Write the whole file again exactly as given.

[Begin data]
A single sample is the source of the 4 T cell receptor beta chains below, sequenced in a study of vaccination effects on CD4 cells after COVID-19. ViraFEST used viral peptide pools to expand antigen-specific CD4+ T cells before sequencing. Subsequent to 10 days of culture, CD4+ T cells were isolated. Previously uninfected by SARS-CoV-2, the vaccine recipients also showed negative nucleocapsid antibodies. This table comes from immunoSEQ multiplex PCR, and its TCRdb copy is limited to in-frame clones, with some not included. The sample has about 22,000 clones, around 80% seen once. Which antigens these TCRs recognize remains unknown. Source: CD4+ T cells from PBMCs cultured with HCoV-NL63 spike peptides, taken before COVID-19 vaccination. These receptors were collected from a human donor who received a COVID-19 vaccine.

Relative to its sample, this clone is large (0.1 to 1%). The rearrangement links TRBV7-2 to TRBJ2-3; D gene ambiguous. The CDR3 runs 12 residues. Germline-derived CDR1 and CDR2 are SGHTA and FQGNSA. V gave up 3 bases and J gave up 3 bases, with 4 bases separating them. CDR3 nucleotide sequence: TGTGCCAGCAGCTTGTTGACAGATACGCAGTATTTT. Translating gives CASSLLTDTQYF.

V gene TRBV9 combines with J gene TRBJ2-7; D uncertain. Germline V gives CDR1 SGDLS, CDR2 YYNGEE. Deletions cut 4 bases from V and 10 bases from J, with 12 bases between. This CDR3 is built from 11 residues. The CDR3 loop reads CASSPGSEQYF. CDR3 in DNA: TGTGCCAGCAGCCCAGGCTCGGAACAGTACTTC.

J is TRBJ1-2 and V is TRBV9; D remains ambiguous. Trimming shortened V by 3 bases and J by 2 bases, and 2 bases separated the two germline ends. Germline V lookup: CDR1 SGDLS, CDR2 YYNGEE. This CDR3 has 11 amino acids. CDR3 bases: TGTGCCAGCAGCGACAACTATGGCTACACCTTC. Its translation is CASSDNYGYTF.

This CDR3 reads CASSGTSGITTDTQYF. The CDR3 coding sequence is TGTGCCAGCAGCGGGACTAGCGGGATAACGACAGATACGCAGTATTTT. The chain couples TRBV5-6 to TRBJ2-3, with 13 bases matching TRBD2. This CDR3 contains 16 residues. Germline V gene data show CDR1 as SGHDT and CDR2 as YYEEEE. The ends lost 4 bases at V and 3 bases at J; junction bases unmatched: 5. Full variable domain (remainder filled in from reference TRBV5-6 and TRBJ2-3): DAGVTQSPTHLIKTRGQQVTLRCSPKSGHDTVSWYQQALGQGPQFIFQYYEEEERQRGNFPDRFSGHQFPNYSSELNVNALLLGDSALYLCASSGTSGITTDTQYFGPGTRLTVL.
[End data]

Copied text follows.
A single sample is the source of the 4 T cell receptor beta chains below, sequenced in a study of vaccination effects on CD4 cells after COVID-19. ViraFEST used viral peptide pools to expand antigen-specific CD4+ T cells before sequencing. Subsequent to 10 days of culture, CD4+ T cells were isolated. Previously uninfected by SARS-CoV-2, the vaccine recipients also showed negative nucleocapsid antibodies. This table comes from immunoSEQ multiplex PCR, and its TCRdb copy is limited to in-frame clones, with some not included. The sample has about 22,000 clones, around 80% seen once. Which antigens these TCRs recognize remains unknown. Source: CD4+ T cells from PBMCs cultured with HCoV-NL63 spike peptides, taken before COVID-19 vaccination. These receptors were collected from a human donor who received a COVID-19 vaccine.

Relative to its sample, this clone is large (0.1 to 1%). The rearrangement links TRBV7-2 to TRBJ2-3; D gene ambiguous. The CDR3 runs 12 residues. Germline-derived CDR1 and CDR2 are SGHTA and FQGNSA. V gave up 3 bases and J gave up 3 bases, with 4 bases separating them. CDR3 nucleotide sequence: TGTGCCAGCAGCTTGTTGACAGATACGCAGTATTTT. Translating gives CASSLLTDTQYF.

V gene TRBV9 combines with J gene TRBJ2-7; D uncertain. Germline V gives CDR1 SGDLS, CDR2 YYNGEE. Deletions cut 4 bases from V and 10 bases from J, with 12 bases between. This CDR3 is built from 11 residues. The CDR3 loop reads CASSPGSEQYF. CDR3 in DNA: TGTGCCAGCAGCCCAGGCTCGGAACAGTACTTC.

J is TRBJ1-2 and V is TRBV9; D remains ambiguous. Trimming shortened V by 3 bases and J by 2 bases, and 2 bases separated the two germline ends. Germline V lookup: CDR1 SGDLS, CDR2 YYNGEE. This CDR3 has 11 amino acids. CDR3 bases: TGTGCCAGCAGCGACAACTATGGCTACACCTTC. Its translation is CASSDNYGYTF.

This CDR3 reads CASSGTSGITTDTQYF. The CDR3 coding sequence is TGTGCCAGCAGCGGGACTAGCGGGATAACGACAGATACGCAGTATTTT. The chain couples TRBV5-6 to TRBJ2-3, with 13 bases matching TRBD2. This CDR3 contains 16 residues. Germline V gene data show CDR1 as SGHDT and CDR2 as YYEEEE. The ends lost 4 bases at V and 3 bases at J; junction bases unmatched: 5. Full variable domain (remainder filled in from reference TRBV5-6 and TRBJ2-3): DAGVTQSPTHLIKTRGQQVTLRCSPKSGHDTVSWYQQALGQGPQFIFQYYEEEERQRGNFPDRFSGHQFPNYSSELNVNALLLGDSALYLCASSGTSGITTDTQYFGPGTRLTVL.